Over in the park disabled theatre-maker Julie McNamara presents the immersive A Woven Wake For Midsummer in artist Oliver McDonald’s gorgeous willow arena This Woven O. Other events created by disabled artists include promenade dance work Echoes Within The Earth and Caroline Cardus’s collection of road signs aimed at highlighting disability issues in an artwork entitled The Way Ahead. This was commissioned by GDIF, which is the first UK festival to get a platinum rating for access.


As well as large-scale productions, GDIF also likes to include hyperlocal events in a strand called On Your Doorstep. The first of this year’s quartet is on the 27th when Fussy Foodies and AnimalTroniek swap Greenwich Fair for Passey Place, Eltham.


On the same evening, Afrinauts from outer space touch down in The Moorings, Thamesmead, to invite audiences to join a glorious dance party celebrating West African culture and sci-fi and featuring new music by Woolwich’s own grime star Afrikan Boy. The show, called Ancient Futures, is repeated 24 hours later.


Part 2 of On Your Doorstep is on the 28th at Deptford’s Twinkle Park when you have a second chance to catch Exit and The Scribble Of Imagination. And you can see Part 3 on the 31st when Roll Model reprise their act at Abbey Wood Playground.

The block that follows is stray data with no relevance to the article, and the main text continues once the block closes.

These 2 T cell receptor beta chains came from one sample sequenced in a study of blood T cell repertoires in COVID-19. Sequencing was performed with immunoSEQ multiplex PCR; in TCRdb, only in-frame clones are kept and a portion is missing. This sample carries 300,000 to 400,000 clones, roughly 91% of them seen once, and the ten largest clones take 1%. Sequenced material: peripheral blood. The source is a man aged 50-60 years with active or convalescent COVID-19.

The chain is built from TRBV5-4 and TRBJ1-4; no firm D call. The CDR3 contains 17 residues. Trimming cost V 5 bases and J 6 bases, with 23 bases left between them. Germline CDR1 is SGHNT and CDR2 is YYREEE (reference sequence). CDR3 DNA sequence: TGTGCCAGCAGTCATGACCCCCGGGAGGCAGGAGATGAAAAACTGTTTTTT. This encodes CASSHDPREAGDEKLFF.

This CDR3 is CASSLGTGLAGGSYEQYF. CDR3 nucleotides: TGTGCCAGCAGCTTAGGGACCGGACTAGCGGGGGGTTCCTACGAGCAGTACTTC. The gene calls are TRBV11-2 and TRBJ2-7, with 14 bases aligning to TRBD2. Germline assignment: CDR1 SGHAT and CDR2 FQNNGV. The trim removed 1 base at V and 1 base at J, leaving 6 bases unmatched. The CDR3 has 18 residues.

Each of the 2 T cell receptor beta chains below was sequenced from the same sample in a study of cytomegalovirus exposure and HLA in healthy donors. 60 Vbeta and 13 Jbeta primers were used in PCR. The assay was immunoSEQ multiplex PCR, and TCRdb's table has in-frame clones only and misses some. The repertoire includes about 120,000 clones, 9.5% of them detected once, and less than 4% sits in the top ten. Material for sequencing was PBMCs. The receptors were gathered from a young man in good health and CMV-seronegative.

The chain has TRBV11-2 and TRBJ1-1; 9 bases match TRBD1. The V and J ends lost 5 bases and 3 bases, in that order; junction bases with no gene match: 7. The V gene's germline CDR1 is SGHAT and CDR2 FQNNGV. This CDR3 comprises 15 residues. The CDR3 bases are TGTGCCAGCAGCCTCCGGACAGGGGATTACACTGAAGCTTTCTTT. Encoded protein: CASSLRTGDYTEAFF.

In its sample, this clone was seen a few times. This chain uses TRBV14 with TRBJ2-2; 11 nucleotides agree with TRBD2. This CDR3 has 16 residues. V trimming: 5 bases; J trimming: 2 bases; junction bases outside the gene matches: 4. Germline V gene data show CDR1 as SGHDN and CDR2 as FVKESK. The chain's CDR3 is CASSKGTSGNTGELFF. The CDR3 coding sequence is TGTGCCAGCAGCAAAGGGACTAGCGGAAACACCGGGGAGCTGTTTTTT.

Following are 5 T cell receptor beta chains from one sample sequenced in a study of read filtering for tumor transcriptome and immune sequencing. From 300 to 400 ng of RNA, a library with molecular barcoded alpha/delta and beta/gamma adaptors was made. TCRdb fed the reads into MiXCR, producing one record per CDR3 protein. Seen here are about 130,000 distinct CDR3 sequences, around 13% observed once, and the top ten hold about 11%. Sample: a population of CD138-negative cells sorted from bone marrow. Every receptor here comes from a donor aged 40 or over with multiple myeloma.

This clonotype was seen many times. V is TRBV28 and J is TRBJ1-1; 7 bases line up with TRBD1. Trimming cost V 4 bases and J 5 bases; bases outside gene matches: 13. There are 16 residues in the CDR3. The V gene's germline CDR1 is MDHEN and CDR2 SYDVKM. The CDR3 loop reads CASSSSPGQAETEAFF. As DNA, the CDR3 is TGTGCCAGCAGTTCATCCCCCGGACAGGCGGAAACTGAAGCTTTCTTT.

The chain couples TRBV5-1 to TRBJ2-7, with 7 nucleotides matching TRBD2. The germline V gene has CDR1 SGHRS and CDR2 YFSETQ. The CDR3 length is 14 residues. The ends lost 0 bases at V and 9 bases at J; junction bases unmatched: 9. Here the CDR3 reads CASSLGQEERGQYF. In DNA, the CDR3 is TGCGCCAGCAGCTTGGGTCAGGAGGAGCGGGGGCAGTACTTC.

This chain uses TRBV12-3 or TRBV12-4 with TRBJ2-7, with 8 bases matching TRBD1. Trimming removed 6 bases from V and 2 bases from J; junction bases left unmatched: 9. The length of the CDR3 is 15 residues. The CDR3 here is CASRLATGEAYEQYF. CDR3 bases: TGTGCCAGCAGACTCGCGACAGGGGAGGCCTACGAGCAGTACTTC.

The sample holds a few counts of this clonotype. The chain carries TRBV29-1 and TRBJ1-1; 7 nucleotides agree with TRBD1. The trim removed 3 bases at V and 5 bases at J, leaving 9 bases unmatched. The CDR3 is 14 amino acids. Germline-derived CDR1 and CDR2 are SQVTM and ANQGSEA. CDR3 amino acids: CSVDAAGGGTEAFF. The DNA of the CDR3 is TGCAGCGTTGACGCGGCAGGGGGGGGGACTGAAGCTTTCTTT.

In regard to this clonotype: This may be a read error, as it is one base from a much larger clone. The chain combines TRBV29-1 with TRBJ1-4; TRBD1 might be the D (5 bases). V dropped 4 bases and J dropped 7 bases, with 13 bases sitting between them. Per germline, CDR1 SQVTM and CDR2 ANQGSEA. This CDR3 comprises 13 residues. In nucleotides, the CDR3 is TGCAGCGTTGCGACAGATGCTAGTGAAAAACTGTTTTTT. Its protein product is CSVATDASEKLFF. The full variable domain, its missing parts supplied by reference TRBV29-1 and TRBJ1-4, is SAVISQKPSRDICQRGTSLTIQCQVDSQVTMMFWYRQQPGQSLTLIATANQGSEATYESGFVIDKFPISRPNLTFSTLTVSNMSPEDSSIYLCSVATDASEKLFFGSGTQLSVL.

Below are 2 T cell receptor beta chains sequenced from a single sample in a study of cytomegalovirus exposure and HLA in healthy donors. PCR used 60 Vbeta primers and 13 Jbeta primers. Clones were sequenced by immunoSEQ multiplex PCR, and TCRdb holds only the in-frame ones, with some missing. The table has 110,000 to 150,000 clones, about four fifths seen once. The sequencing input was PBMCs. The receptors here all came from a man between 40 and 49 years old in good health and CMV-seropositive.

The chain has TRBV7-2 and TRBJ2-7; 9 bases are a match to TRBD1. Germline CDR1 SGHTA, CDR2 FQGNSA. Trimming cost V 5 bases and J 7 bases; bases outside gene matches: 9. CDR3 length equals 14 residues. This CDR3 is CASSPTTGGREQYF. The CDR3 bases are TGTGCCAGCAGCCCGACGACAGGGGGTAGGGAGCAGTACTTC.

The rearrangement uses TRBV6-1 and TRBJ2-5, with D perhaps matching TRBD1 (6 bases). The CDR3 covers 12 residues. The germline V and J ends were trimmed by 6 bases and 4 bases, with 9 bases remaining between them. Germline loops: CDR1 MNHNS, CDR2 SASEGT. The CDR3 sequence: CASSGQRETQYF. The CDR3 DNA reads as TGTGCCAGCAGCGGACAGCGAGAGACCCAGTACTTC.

The 31st also sees one of GDIF’s greatest ever iconic events at one of Britain’s most iconic buildings, St Paul’s Cathedral. Resurgam – created by Californian company Bandaloop and pictured (top) during a New York show - fuses mid-air dance and architecture and its world premiere coincides with the 300th anniversary of Sir Christopher Wren who also designed the Old Royal College and Royal Observatory in Greenwich.


The word Resurgam, which is inscribed on a carved phoenix in the cathedral, is Latin for “I will rise again” – surely a definition of hope in four short words.


GDIF artistic director Bradley Hemmings said: “Wren’s masterpiece has always stood as an icon of hope for Londoners and the festival is humbled to be delivering this extraordinary site-specific event as a contemporary reflection on the way in which hope can sustain us through difficult times.”


This amazing piece, which is repeated on 1 and 2 September, was jointly commissioned by GDIF and the City of London Corporation as part of its 2023 Bartholomew Fair event.

Meanwhile, downriver at the Royal Victoria Dock from 31 August to 3 September you can marvel at the beauty of Cygnus (above), a water ballet performed by life-sized, illuminated animatronic swans. They are joined on the 2nd and 3rd by Sliding Slope which takes place on the roof of a full-sized, half-submerged house.


Both events, which are presented as part of new arts festival At The Docks as well as GDIF, have been created in response to the climate emergency.